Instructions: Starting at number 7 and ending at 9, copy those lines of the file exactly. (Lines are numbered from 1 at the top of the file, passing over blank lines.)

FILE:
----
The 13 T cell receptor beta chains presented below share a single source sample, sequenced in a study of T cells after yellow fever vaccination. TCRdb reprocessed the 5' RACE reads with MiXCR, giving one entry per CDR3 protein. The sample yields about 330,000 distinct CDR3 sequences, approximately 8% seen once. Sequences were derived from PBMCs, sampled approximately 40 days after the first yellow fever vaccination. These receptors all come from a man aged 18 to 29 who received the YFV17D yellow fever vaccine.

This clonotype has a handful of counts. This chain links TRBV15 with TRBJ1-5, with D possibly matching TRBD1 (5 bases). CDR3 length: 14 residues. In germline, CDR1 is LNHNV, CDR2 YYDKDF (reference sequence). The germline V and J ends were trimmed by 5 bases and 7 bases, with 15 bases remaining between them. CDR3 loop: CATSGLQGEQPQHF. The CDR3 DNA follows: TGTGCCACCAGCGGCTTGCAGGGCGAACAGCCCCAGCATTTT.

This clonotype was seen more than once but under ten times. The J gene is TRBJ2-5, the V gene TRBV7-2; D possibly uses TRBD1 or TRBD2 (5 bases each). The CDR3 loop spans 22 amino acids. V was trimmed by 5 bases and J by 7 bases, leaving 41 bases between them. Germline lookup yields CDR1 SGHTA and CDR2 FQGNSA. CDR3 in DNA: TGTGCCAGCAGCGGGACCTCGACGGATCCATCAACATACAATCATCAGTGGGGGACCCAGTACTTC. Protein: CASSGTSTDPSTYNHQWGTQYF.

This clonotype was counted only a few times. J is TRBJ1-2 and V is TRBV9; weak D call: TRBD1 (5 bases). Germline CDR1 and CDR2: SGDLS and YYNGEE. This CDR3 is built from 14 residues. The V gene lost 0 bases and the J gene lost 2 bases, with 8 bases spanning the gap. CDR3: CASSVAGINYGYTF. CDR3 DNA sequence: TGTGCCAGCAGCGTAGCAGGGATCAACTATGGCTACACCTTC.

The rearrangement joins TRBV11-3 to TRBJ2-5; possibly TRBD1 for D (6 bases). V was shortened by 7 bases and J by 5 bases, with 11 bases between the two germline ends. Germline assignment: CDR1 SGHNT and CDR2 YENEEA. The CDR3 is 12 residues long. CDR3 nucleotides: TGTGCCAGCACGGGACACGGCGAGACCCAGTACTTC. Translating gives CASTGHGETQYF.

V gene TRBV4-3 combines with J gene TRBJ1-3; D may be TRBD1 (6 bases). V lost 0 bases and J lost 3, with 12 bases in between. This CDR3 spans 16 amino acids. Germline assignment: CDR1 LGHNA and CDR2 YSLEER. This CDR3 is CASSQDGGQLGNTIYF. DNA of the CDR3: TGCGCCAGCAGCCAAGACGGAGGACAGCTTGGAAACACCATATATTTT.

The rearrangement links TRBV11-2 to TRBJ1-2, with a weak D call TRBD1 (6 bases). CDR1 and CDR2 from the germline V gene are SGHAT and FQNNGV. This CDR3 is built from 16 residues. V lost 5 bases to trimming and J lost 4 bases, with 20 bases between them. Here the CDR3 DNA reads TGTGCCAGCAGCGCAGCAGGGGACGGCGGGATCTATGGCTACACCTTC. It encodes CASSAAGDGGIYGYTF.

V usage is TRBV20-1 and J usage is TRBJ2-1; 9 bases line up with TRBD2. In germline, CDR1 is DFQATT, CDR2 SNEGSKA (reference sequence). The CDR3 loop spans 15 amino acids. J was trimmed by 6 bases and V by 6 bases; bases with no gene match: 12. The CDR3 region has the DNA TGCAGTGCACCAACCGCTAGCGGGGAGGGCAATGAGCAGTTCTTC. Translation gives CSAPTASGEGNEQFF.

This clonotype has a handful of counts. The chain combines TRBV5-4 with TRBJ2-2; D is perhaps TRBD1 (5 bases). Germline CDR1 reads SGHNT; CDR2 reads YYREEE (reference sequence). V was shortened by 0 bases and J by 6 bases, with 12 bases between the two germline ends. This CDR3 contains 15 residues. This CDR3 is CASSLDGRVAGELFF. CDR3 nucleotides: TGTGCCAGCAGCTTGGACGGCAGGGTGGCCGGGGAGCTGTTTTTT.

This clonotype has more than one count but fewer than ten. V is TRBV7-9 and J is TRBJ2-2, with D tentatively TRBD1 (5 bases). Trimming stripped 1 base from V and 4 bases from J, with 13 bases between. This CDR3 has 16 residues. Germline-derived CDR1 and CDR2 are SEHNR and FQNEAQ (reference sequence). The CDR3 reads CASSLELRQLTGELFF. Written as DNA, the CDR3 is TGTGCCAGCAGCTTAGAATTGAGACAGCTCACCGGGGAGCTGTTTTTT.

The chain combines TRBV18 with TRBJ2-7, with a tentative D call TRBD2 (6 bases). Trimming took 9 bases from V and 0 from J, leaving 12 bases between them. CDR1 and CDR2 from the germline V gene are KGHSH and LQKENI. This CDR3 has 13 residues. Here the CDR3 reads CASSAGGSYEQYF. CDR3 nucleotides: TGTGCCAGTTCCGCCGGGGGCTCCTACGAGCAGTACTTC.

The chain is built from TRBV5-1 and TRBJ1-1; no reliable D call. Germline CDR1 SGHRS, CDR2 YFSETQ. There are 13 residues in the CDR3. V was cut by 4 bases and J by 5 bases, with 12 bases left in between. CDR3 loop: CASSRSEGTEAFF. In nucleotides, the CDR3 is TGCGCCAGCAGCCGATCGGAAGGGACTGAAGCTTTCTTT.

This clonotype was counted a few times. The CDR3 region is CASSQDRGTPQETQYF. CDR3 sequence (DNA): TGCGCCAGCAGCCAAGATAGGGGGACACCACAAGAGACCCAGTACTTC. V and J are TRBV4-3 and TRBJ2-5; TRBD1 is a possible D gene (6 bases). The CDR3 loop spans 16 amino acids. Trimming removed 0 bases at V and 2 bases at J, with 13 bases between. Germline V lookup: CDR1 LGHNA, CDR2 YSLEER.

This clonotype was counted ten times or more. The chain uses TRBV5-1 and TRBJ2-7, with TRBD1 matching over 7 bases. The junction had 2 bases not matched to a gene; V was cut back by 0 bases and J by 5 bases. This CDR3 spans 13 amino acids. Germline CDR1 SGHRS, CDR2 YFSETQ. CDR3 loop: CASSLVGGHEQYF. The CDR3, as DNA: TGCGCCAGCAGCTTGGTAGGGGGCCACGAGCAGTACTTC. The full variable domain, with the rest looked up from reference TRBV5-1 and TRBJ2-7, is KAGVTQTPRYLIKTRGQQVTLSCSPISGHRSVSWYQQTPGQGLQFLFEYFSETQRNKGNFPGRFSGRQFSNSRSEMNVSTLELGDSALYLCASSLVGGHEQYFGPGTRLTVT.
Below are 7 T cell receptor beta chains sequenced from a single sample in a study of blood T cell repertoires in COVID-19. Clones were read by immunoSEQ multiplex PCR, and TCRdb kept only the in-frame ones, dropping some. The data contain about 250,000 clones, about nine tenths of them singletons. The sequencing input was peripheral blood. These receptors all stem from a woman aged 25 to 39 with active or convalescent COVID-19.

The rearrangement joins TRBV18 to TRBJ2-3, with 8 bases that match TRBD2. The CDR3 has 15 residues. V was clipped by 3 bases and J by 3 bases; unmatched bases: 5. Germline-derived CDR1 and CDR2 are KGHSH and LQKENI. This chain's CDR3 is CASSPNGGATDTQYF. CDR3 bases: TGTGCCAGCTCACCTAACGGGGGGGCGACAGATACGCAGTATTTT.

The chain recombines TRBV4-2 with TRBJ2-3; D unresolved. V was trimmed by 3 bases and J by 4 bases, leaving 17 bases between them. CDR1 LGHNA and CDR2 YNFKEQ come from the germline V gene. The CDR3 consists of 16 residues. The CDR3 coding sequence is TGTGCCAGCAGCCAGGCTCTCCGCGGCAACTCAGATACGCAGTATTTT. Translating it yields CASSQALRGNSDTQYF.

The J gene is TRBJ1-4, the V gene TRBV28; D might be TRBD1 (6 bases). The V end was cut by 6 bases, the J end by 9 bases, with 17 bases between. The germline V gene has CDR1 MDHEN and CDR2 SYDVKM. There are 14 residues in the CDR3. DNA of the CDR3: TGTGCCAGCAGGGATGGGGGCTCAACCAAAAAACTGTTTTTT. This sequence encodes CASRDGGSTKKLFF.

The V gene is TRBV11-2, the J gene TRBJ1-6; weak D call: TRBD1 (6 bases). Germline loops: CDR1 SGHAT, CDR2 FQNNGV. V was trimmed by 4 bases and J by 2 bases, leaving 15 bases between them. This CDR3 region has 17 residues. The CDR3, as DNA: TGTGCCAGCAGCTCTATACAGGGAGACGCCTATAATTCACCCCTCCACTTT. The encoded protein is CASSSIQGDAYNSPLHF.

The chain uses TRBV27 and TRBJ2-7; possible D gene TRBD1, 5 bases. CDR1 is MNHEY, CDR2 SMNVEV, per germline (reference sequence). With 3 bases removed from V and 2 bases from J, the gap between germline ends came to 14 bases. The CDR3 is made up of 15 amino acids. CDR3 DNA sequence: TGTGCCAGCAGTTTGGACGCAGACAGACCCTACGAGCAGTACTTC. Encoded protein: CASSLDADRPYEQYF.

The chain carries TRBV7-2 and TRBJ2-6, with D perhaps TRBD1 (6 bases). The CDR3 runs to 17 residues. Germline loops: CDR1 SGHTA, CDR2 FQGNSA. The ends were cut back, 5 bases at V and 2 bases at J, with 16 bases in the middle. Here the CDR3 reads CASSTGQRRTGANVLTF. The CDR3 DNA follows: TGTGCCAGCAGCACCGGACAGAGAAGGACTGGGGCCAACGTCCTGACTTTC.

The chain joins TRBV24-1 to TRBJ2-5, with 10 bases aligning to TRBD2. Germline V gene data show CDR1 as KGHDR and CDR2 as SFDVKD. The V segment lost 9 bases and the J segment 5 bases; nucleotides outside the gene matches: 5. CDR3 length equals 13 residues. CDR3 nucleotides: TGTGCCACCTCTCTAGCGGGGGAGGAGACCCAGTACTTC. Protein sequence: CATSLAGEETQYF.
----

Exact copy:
The rearrangement links TRBV11-2 to TRBJ1-2, with a weak D call TRBD1 (6 bases). CDR1 and CDR2 from the germline V gene are SGHAT and FQNNGV. This CDR3 is built from 16 residues. V lost 5 bases to trimming and J lost 4 bases, with 20 bases between them. Here the CDR3 DNA reads TGTGCCAGCAGCGCAGCAGGGGACGGCGGGATCTATGGCTACACCTTC. It encodes CASSAAGDGGIYGYTF.

V usage is TRBV20-1 and J usage is TRBJ2-1; 9 bases line up with TRBD2. In germline, CDR1 is DFQATT, CDR2 SNEGSKA (reference sequence). The CDR3 loop spans 15 amino acids. J was trimmed by 6 bases and V by 6 bases; bases with no gene match: 12. The CDR3 region has the DNA TGCAGTGCACCAACCGCTAGCGGGGAGGGCAATGAGCAGTTCTTC. Translation gives CSAPTASGEGNEQFF.

This clonotype has a handful of counts. The chain combines TRBV5-4 with TRBJ2-2; D is perhaps TRBD1 (5 bases). Germline CDR1 reads SGHNT; CDR2 reads YYREEE (reference sequence). V was shortened by 0 bases and J by 6 bases, with 12 bases between the two germline ends. This CDR3 contains 15 residues. This CDR3 is CASSLDGRVAGELFF. CDR3 nucleotides: TGTGCCAGCAGCTTGGACGGCAGGGTGGCCGGGGAGCTGTTTTTT.